Minerva No. 1 Mine, Cave-in-Rock, Hardin County, Illinois, USA

Dimensions (H x W x D)

6.3 x 10.4 x 6.1 cm


423 g

Description & Provenance

The fluorite found in the Illinois-Kentucky Fluorspar Mining District is a product of geological development that took place approximately 200 million years ago. The area was flooded with intensely hot water that was rich in fluorine and various other dissolved chemicals. This brew of elements flowed through fault lines and fractures within the earth’s surface. By the time it reached the area known today as Illinois and Kentucky, it had cooled to the perfect temperature and was in the ideal environment to crystalize into fluorite. Illinois was an exceptionally prolific producer of fluorspar for the United States of America and was mined from the early 1800s until 1995. It is considered a classic locality among mineral collectors and boasts well saturated fluorites in an array of colors.

This is a superb example, once a part of the famous Ross C Lillie collection. Lillie was an exploration geologist for the Hardin County mines for many years and, thankfully, had the foresight to save mineral specimens while working in the mines, taking exceptional notes as he went. After becoming intimately aware of all the area was capable of, he also acquired and traded specimens with other collectors, making sure to represent all the most unique and attractive characteristics. Hardin County was a prime source of outstanding, color-zoned fluorites of exceptional quality, being uniquely familiar with its output, Lillie was able to cherry-pick, and identify the best material. By the time he de-accessed his collection, he had curated it to be an ultimate representation of the best from the area.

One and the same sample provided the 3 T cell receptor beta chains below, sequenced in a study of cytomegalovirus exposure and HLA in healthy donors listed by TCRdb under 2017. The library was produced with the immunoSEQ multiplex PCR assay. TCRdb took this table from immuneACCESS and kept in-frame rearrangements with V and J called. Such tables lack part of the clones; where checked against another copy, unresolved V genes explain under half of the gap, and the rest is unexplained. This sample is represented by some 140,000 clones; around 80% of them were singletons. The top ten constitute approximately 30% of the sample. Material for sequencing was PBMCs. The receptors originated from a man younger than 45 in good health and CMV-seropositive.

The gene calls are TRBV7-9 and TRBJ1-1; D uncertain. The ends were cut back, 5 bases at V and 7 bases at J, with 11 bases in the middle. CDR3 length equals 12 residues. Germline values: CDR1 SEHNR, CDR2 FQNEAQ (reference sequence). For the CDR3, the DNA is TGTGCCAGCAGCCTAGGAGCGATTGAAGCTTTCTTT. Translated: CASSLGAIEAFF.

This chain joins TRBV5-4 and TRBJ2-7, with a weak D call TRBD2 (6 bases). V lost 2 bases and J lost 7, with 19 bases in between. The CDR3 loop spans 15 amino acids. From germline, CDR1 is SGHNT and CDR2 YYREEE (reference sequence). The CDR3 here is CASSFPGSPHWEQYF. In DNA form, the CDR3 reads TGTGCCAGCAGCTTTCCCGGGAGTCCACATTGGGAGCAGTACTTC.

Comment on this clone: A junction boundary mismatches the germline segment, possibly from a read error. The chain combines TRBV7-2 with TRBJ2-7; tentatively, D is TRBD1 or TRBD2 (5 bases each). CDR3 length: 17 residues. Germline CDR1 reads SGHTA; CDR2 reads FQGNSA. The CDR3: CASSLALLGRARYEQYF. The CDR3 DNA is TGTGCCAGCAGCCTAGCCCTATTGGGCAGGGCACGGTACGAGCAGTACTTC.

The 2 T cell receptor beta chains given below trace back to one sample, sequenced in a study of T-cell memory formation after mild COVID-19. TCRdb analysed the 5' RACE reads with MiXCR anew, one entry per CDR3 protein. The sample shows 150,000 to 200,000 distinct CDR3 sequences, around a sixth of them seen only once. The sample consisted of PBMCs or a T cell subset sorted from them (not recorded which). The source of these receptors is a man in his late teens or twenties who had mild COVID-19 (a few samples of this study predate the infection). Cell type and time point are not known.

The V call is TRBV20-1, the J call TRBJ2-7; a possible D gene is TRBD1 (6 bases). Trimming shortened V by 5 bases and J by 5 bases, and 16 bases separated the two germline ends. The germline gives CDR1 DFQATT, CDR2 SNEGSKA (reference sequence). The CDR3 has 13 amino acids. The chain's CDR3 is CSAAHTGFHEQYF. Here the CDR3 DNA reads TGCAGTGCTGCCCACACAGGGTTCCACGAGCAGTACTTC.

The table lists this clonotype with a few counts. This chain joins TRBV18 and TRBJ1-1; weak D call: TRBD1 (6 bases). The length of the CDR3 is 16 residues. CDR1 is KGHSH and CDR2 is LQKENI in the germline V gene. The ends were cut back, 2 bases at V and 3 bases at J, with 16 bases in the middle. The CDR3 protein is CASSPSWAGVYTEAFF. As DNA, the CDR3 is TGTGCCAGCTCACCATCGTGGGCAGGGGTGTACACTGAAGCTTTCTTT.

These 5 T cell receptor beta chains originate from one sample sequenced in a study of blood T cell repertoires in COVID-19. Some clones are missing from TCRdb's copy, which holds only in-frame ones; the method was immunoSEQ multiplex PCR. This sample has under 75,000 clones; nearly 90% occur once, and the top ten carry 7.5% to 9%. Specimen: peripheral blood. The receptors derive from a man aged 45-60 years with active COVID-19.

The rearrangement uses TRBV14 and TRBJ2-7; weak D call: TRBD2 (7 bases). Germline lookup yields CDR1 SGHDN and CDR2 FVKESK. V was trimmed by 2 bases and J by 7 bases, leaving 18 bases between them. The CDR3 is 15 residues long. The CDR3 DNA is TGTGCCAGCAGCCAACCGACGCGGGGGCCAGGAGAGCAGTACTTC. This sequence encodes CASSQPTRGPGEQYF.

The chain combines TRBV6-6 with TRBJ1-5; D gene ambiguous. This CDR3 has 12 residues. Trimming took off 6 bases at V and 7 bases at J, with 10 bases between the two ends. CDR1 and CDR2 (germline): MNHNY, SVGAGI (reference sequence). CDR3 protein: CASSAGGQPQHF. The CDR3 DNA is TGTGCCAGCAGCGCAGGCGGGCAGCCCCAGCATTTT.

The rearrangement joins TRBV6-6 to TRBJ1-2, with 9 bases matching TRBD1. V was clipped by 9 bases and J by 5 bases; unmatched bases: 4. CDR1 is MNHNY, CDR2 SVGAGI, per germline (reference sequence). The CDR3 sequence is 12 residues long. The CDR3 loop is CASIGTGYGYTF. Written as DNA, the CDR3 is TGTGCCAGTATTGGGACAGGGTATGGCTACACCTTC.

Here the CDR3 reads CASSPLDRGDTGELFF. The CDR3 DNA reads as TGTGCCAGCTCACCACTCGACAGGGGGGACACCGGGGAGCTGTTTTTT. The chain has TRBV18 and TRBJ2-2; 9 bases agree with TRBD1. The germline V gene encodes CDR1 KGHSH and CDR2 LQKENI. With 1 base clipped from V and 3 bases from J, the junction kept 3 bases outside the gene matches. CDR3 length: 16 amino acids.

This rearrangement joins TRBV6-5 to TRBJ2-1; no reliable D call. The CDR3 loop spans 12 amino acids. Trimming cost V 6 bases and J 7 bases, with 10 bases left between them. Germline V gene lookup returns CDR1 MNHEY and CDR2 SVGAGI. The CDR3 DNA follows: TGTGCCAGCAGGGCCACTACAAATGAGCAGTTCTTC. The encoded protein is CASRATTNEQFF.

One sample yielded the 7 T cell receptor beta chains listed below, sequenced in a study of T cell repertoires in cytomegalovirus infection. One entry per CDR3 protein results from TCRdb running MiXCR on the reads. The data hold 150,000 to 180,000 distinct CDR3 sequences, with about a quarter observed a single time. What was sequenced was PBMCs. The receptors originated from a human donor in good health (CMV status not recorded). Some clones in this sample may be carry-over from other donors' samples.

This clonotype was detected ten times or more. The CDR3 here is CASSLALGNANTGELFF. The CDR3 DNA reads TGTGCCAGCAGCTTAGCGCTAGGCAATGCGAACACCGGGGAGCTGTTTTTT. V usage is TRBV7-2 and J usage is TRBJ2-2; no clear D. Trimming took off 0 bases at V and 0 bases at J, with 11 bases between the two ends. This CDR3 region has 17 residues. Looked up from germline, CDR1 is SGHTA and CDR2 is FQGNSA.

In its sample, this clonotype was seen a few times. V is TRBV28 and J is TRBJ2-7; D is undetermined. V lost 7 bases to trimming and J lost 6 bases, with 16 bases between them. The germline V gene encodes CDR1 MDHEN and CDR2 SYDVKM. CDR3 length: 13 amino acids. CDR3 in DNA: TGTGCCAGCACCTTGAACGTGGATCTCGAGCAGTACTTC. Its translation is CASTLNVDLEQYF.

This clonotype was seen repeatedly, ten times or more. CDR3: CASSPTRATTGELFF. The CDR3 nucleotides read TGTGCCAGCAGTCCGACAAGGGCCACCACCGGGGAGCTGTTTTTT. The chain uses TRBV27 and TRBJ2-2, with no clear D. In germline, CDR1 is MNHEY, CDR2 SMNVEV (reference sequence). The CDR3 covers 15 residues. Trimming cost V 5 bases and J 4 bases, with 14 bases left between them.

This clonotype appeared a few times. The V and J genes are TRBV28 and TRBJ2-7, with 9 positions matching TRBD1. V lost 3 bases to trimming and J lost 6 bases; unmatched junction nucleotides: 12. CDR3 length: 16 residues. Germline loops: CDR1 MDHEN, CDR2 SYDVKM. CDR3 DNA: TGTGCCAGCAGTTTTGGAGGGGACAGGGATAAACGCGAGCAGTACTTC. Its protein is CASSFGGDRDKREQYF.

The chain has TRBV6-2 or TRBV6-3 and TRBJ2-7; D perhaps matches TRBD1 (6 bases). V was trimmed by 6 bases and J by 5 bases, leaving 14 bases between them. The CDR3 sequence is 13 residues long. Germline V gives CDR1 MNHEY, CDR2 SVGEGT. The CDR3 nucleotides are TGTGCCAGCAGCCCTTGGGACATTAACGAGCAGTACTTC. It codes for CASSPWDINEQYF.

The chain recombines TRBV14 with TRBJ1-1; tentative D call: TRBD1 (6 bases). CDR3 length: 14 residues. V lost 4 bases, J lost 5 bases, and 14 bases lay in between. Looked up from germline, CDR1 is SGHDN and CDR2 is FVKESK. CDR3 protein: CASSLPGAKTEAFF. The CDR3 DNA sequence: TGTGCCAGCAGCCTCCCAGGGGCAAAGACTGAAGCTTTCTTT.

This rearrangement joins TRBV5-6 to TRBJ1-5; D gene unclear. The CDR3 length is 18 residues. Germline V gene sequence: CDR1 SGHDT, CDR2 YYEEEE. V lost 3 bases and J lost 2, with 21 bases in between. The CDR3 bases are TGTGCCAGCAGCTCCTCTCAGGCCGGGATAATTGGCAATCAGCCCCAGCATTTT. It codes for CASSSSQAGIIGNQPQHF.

This is a fantastic fluorite floater (meaning that it has no extraction points and is fully crystalized all the way around), found in an orebody of Hardin County in April, 1990. It was RCL1425 in the Lillie collection. It is composed of two primary, cubic crystals that have intergrown with one another at one corner. Instead of fully continuing their cubic form at the bottom, both have a recrystallized lower half. This unusual, sculptural form is incredibly symmetrical, and that symmetry is mirrored by the crystals’ color zones within. Yellow cores transition into thin lines of purple, then indigo, and then a lilac-blue. Those crystals rest upon a small pedestal of fluorite that gives them the appearance of defying gravity. Its form and zoning give the piece incredible dimensionality. Some liken it to a bird with its wings spread and ready for flight. Others say it looks like an exotic butterfly. The specimen is further enhanced by its translucency and high luster. Without plans to re-open the mine, pieces of this quality and beauty are a rarity that grow even more scarce with time.

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